Recent Deaths Underscore Vaping Danger

Nicole Kennedy, Opinion Editor

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“It hasn’t killed anybody yet,” has been the common excuse for many a young vaper.  Unfortunately, these mango-huffing teens will have to start looking for a new comeback.

According to a CNBC article, a 7th person was reported dead on September 17 due to an acute lung disorder associated with vaping devices. 450 more possible cases have been reported nationwide.

These patients all suffered from “lipoid pneumonia, a specific type of pneumonia that occurs when oil enters the lungs,” said the CNBC article. It’s no mystery where this oil comes from. In most cases, patients tested positive for nicotine and/or THC, which is a marijuana-based compound.

The vaping phenomenon is wrecking serious havoc on teen health nation wide. In February 2018, La Puma staff wrote its exposé on the epidemic, revealing the prevalence of vaping and “JUULing” among students on campus.

It is only a matter of time until locals are hospitalized like the other 450 patients. Immediate action is not only ethical, but indisputably mandatory.

There are many stereotypes among today’s teens: technology addicts, social media bingers, sleepless students. Now it appears this generation may be best known for its self-destruction.

Vaping has become much more than a rebellious activity for teens. The Food and Drug Administration “anticipate[s] a 77% increase in e-cigarette use among high school students as compared to 2017.”

The question may no longer be how to stop kids from vaping, but rather how to supply enough hospital beds for them if the FDA’s predictions are accurate.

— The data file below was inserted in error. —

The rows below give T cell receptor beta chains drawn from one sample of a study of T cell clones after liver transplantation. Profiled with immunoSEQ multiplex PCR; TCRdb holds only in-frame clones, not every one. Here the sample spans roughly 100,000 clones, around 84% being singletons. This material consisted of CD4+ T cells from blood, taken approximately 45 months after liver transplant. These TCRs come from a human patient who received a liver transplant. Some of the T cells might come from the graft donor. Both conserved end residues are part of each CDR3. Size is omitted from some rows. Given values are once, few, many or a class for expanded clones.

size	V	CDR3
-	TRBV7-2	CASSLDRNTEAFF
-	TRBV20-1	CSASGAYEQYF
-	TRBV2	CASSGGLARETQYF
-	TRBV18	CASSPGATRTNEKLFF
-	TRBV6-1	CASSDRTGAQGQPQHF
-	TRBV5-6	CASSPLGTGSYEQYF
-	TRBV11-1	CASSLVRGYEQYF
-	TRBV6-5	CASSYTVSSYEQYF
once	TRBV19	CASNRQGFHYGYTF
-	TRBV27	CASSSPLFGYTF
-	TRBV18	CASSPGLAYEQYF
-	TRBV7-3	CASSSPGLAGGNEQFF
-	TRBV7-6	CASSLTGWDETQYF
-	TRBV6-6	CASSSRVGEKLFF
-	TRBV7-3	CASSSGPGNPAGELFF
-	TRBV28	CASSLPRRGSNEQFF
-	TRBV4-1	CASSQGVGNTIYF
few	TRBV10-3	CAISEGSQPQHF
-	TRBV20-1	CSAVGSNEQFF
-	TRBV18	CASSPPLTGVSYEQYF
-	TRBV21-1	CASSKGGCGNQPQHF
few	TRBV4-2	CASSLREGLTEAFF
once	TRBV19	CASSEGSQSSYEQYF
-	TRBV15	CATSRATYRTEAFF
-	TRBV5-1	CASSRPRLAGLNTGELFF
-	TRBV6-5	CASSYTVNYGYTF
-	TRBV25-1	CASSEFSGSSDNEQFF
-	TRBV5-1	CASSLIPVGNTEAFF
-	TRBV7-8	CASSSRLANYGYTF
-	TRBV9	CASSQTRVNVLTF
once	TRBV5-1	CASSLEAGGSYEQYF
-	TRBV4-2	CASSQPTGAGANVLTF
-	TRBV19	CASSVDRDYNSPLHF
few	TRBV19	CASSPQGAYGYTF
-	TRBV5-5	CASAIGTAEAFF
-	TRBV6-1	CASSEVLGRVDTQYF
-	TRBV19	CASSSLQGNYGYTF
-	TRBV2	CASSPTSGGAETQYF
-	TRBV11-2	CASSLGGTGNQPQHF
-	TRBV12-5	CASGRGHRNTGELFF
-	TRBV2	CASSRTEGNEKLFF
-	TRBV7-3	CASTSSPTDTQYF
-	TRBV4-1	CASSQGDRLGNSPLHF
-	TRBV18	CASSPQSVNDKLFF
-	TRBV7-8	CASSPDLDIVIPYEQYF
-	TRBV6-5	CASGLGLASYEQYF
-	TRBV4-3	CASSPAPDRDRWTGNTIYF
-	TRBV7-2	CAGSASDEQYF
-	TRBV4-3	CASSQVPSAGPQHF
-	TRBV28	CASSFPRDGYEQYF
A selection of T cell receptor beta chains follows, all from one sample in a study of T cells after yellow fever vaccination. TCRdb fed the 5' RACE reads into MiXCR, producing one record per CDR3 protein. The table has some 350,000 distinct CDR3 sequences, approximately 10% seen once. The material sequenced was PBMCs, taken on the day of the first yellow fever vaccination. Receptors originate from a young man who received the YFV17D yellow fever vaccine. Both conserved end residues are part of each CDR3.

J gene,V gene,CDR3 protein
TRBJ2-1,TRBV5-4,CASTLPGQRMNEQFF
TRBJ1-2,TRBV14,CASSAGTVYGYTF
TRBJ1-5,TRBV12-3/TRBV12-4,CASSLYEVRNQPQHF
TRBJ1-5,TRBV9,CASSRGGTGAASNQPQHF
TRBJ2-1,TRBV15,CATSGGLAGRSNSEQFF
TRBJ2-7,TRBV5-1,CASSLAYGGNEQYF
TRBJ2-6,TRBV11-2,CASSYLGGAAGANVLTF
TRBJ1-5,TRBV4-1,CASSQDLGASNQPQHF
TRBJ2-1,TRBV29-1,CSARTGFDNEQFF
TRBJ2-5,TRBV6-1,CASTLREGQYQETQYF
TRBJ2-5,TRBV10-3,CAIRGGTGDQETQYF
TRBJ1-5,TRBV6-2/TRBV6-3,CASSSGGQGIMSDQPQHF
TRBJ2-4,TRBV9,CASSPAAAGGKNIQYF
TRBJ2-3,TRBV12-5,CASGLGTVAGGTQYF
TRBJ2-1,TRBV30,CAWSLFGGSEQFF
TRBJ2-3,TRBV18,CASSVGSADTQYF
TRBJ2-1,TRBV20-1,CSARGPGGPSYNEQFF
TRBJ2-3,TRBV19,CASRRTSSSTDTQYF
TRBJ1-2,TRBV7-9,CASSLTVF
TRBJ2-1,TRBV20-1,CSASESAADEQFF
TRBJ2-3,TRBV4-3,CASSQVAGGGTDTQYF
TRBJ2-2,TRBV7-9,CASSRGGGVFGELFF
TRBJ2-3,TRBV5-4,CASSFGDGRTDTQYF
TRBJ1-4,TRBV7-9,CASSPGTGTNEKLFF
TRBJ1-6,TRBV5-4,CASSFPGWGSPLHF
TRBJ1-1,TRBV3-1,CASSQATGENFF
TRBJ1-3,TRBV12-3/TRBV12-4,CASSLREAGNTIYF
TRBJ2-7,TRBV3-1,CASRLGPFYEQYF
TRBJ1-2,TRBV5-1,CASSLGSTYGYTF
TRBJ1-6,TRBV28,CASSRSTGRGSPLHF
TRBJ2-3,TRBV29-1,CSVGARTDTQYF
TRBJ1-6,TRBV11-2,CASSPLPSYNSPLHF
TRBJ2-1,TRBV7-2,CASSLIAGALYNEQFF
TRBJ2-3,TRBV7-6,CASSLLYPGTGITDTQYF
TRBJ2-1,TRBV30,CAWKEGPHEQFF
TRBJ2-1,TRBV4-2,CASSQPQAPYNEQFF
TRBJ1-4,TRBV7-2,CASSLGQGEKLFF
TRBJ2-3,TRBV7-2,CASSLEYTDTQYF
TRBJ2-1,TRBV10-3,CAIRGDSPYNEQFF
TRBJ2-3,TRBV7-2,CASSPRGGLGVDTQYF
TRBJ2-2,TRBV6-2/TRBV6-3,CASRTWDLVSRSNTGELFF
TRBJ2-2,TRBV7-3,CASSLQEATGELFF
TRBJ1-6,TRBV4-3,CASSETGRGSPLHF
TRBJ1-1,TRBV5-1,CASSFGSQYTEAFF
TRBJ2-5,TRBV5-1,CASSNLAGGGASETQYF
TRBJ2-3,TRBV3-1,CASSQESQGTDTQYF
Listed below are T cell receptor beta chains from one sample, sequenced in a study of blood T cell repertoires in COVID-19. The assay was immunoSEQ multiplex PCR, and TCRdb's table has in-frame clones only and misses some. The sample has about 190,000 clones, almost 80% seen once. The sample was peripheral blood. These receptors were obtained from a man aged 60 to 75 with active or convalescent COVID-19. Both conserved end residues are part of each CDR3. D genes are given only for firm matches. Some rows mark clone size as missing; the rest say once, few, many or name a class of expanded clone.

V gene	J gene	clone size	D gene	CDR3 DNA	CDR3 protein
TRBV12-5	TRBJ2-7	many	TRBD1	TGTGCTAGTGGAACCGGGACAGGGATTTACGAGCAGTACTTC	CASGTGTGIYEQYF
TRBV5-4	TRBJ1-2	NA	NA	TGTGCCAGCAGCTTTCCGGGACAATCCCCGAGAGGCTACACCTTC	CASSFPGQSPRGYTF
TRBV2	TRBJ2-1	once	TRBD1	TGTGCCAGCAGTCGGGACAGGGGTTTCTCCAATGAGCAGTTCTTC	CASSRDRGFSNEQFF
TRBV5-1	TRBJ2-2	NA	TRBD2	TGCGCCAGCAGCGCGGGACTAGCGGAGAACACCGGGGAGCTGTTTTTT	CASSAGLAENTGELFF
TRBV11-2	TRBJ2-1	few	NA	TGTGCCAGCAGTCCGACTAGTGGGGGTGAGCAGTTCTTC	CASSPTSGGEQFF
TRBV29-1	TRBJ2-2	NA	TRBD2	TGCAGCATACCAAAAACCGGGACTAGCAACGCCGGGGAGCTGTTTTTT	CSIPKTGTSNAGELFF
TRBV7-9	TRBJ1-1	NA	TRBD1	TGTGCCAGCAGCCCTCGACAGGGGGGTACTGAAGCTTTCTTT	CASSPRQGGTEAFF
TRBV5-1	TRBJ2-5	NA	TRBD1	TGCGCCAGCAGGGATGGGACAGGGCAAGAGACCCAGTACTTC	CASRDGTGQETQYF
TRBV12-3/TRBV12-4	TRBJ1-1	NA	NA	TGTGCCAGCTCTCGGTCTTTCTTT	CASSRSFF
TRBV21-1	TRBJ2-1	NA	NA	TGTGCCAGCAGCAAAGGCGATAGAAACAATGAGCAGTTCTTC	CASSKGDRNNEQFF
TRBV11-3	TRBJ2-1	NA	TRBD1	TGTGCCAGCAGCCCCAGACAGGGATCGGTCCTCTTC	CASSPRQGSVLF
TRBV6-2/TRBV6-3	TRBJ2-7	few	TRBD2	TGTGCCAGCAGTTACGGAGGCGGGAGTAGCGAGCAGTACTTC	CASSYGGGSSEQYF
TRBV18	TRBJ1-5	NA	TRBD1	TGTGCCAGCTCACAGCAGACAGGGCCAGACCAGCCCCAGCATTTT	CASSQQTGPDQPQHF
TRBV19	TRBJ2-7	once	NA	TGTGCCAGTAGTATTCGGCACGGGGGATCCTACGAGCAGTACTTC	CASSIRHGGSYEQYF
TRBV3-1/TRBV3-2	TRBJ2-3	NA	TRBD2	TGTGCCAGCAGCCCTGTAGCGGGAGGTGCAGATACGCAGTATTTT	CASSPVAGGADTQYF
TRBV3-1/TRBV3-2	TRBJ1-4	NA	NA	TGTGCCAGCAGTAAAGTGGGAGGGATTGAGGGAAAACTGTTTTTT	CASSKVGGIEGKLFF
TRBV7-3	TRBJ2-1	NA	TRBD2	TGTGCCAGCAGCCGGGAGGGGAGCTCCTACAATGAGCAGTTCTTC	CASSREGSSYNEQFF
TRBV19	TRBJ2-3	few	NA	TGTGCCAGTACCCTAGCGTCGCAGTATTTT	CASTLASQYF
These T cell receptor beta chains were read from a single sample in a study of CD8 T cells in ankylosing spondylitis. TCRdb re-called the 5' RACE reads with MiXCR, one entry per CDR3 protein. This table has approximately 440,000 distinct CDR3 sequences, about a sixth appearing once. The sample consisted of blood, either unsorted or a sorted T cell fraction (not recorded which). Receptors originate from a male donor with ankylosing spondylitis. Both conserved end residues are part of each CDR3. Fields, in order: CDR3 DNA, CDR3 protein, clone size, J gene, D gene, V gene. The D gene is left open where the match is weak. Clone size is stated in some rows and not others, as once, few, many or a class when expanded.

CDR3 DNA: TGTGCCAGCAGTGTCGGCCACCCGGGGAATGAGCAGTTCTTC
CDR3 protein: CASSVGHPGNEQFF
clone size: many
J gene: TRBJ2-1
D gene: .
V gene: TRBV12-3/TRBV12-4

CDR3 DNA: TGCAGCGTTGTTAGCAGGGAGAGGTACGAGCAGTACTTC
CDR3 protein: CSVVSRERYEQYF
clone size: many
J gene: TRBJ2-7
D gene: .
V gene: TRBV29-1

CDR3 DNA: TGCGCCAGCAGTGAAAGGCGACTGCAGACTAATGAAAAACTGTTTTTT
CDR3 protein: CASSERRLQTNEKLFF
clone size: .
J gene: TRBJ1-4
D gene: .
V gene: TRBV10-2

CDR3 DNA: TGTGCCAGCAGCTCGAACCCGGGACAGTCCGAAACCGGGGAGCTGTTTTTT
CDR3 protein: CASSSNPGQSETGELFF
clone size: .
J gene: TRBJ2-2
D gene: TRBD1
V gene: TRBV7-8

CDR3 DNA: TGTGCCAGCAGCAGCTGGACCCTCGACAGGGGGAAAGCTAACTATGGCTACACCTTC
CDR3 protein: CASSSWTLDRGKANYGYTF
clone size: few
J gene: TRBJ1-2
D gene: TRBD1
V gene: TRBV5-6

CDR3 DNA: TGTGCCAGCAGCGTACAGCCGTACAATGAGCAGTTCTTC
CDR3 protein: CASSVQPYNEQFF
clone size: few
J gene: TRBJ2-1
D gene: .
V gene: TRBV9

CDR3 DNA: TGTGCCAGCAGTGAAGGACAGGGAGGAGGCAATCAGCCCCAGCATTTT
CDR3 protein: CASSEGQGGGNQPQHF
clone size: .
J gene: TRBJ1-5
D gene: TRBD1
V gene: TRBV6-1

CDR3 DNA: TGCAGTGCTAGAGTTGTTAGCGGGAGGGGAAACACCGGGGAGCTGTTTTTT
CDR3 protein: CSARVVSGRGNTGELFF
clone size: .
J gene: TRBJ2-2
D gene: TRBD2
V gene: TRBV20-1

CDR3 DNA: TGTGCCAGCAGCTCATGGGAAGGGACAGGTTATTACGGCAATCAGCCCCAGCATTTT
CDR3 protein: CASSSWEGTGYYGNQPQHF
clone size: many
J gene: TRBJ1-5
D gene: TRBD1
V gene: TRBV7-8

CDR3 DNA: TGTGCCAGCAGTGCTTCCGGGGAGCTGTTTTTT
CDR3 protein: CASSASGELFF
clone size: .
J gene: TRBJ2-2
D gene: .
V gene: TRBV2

We’ve known about the risks of vaping for a while now and I think there just has to be a hard line on any of these vaping products available or marketed to young people,” said local pediatrician Dr. Pelen Wu of Summit Pediatrics in Orinda.

These companies specifically target youth with flavored pods like mint, watermelon, and strawberry lemonade, and they utilize social media hashtags to market to younger people, according to a Forbes article published in November 2018.

The appears the goal of marketing vaping products to adolescents is to get them addicted so that they become the drivers of profit for these companies for a lifetime.

It is important now more than ever that laws protect kids from the predatory practices of these corporations.

Of all people, President Trump may be the key to putting a stop to this national health crisis. On September 11, Trump called for a federal ban on mango and cucumber flavored pods, which both contribute tremendously to JUUL’s popularity. The Senate has opened an investigation into the marketing of JUULs to youth, according to the San Francisco Chronicle.

If President Trump can understand the need for stricter regulation of this industry, it should be clearly apparent to the rest of us.

E-cigarettes are in no way beneficial to health, especially the health of adolescents.

It is time for the justice department to go after these companies, for parents to intervene with their kids, and for teens themselves to acknowledge the foolishness of partaking in such a dangerous habit.

It’s time to start acting like we have something to lose: our lives.

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